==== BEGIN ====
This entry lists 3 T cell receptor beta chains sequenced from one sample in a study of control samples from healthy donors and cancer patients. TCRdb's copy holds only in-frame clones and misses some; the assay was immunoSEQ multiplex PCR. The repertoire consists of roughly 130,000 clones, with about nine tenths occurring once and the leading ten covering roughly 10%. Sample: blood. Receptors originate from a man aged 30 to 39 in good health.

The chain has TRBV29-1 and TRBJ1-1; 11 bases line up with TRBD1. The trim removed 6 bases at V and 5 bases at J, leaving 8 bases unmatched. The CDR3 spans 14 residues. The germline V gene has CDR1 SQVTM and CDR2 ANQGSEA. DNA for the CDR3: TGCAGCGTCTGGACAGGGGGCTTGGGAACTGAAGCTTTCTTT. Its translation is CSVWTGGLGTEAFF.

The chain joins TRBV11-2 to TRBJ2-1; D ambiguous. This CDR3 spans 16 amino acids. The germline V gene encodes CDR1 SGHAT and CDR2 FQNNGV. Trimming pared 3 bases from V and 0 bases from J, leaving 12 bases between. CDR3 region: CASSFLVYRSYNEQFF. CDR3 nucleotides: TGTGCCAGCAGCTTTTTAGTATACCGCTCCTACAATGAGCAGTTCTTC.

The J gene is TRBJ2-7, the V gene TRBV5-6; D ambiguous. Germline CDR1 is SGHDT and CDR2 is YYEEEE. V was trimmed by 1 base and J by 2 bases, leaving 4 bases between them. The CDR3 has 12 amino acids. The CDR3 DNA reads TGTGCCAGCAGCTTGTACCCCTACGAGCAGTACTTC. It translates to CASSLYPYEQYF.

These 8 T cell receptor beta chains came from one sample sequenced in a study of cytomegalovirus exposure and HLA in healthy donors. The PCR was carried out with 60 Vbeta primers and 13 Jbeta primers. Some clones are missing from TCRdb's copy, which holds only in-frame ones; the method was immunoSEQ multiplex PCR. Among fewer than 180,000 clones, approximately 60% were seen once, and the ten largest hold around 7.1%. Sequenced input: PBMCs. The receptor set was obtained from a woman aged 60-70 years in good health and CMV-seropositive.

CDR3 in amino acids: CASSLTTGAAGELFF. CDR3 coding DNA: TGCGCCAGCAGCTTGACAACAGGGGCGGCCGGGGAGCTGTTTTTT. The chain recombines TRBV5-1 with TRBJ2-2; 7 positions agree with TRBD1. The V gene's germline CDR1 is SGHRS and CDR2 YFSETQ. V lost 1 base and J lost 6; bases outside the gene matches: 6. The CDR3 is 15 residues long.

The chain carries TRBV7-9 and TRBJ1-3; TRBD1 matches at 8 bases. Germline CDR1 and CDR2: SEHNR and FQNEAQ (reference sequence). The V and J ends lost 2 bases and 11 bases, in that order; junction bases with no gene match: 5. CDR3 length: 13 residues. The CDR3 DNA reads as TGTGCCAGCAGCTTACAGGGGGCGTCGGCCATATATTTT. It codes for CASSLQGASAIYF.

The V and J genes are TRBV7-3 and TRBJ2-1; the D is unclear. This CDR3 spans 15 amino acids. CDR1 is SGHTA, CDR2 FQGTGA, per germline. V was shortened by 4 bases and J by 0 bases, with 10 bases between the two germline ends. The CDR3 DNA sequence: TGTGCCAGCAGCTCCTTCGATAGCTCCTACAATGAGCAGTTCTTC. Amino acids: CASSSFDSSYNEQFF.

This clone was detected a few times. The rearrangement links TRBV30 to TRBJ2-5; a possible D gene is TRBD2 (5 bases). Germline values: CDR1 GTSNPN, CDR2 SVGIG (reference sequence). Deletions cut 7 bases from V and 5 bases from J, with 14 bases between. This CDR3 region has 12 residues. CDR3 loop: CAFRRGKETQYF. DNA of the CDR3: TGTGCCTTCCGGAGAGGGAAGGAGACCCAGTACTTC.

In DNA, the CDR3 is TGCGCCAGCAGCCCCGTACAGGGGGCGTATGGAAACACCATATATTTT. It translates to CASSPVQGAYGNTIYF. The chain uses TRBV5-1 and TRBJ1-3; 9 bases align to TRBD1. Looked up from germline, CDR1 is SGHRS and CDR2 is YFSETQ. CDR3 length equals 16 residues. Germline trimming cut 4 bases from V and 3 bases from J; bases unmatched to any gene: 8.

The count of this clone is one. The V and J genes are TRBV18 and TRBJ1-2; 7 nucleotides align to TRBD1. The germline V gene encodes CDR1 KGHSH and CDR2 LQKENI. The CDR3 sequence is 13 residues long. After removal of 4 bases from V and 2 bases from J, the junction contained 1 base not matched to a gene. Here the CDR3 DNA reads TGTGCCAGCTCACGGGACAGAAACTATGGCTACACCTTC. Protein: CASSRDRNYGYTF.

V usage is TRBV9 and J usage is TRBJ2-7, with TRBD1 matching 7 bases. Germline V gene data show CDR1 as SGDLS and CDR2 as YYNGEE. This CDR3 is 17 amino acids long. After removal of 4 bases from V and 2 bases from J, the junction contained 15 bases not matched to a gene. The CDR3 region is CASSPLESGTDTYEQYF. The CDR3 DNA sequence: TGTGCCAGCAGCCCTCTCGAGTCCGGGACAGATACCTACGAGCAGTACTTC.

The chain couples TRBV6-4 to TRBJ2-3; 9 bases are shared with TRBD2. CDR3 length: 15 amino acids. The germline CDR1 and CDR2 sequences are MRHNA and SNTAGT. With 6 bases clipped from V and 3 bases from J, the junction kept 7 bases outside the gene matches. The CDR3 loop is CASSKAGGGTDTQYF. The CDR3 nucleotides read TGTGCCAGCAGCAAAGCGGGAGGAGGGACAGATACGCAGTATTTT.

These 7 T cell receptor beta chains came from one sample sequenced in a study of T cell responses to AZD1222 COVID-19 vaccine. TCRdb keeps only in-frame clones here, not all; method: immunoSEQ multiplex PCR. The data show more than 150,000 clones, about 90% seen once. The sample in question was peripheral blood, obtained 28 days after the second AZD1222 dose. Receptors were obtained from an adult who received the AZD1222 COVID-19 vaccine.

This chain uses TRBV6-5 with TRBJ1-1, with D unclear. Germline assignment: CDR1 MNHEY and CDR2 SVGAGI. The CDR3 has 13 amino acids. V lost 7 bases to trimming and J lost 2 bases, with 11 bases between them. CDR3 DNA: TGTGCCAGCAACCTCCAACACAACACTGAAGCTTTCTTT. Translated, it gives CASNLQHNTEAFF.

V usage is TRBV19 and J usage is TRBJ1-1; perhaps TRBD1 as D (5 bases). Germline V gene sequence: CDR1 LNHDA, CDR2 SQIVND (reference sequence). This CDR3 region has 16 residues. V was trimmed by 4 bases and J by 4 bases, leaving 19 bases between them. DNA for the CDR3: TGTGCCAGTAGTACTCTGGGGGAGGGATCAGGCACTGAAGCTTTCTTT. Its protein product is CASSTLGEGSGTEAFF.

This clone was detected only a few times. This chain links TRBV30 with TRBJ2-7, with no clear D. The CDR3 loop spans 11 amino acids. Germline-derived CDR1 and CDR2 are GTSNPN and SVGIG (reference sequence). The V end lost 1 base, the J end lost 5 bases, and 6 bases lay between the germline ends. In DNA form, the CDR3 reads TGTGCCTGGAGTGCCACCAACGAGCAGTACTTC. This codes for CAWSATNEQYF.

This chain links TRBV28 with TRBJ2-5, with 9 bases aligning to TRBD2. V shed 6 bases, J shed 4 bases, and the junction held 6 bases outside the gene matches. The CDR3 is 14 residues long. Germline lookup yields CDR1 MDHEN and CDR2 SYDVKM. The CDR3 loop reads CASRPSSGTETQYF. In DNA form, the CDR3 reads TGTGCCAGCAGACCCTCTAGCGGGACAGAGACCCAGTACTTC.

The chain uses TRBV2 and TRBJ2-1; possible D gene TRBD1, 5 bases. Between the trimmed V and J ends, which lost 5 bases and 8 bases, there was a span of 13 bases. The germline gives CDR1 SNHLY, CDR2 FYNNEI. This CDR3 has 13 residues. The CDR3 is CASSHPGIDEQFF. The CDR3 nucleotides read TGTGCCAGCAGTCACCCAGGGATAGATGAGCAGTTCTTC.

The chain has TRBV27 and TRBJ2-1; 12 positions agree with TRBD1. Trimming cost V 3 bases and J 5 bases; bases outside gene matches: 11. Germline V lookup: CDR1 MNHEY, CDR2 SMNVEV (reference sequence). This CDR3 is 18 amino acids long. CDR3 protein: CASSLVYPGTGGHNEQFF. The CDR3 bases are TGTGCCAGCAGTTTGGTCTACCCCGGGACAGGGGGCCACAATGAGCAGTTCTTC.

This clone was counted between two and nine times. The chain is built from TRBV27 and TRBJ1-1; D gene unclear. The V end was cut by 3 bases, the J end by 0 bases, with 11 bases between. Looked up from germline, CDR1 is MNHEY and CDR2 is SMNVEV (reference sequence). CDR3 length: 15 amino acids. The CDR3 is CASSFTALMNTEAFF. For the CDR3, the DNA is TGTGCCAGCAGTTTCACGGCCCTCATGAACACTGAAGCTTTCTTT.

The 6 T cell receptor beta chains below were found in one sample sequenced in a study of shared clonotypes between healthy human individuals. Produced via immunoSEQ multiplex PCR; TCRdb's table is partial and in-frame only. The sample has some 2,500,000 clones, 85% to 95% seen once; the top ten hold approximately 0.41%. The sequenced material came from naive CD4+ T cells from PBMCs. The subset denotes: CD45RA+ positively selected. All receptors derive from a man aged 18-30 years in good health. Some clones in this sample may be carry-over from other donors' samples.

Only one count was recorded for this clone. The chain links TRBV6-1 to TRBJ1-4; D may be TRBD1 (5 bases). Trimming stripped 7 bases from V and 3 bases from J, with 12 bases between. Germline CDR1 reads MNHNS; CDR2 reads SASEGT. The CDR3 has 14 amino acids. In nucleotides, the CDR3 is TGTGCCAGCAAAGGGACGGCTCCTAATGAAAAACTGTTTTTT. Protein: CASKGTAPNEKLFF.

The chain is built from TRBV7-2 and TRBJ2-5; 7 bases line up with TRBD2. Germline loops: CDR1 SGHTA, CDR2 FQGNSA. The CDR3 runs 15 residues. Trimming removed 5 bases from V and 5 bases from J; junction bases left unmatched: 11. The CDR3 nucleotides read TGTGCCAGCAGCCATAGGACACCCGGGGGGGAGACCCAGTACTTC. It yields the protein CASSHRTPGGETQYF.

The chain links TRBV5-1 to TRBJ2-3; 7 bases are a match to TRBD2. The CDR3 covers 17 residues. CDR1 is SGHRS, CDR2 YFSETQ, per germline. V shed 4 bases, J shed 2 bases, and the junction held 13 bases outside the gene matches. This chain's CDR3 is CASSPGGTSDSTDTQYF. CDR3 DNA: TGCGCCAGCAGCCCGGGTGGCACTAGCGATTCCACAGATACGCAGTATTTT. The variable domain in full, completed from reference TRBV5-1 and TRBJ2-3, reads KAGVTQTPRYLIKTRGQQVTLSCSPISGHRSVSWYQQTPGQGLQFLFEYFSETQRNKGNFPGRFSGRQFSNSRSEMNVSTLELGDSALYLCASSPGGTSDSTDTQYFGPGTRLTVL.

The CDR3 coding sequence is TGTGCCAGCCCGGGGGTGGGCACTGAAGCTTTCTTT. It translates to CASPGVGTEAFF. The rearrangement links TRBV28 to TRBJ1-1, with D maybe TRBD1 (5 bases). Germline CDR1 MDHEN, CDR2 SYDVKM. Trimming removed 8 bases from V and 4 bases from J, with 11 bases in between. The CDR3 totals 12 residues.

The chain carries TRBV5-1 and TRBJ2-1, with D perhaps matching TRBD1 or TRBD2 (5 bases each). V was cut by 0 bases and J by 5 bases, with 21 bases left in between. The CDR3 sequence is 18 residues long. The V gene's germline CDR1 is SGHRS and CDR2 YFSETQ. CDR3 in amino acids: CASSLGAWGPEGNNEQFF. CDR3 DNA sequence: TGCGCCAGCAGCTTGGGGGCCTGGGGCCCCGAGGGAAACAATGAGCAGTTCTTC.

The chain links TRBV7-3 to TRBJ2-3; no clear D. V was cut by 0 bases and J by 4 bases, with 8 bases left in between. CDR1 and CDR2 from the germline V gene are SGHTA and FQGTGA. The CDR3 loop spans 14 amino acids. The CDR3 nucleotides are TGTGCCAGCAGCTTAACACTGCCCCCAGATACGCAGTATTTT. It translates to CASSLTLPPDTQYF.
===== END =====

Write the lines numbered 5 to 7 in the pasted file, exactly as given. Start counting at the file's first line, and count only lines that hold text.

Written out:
These 8 T cell receptor beta chains came from one sample sequenced in a study of cytomegalovirus exposure and HLA in healthy donors. The PCR was carried out with 60 Vbeta primers and 13 Jbeta primers. Some clones are missing from TCRdb's copy, which holds only in-frame ones; the method was immunoSEQ multiplex PCR. Among fewer than 180,000 clones, approximately 60% were seen once, and the ten largest hold around 7.1%. Sequenced input: PBMCs. The receptor set was obtained from a woman aged 60-70 years in good health and CMV-seropositive.

CDR3 in amino acids: CASSLTTGAAGELFF. CDR3 coding DNA: TGCGCCAGCAGCTTGACAACAGGGGCGGCCGGGGAGCTGTTTTTT. The chain recombines TRBV5-1 with TRBJ2-2; 7 positions agree with TRBD1. The V gene's germline CDR1 is SGHRS and CDR2 YFSETQ. V lost 1 base and J lost 6; bases outside the gene matches: 6. The CDR3 is 15 residues long.

The chain carries TRBV7-9 and TRBJ1-3; TRBD1 matches at 8 bases. Germline CDR1 and CDR2: SEHNR and FQNEAQ (reference sequence). The V and J ends lost 2 bases and 11 bases, in that order; junction bases with no gene match: 5. CDR3 length: 13 residues. The CDR3 DNA reads as TGTGCCAGCAGCTTACAGGGGGCGTCGGCCATATATTTT. It codes for CASSLQGASAIYF.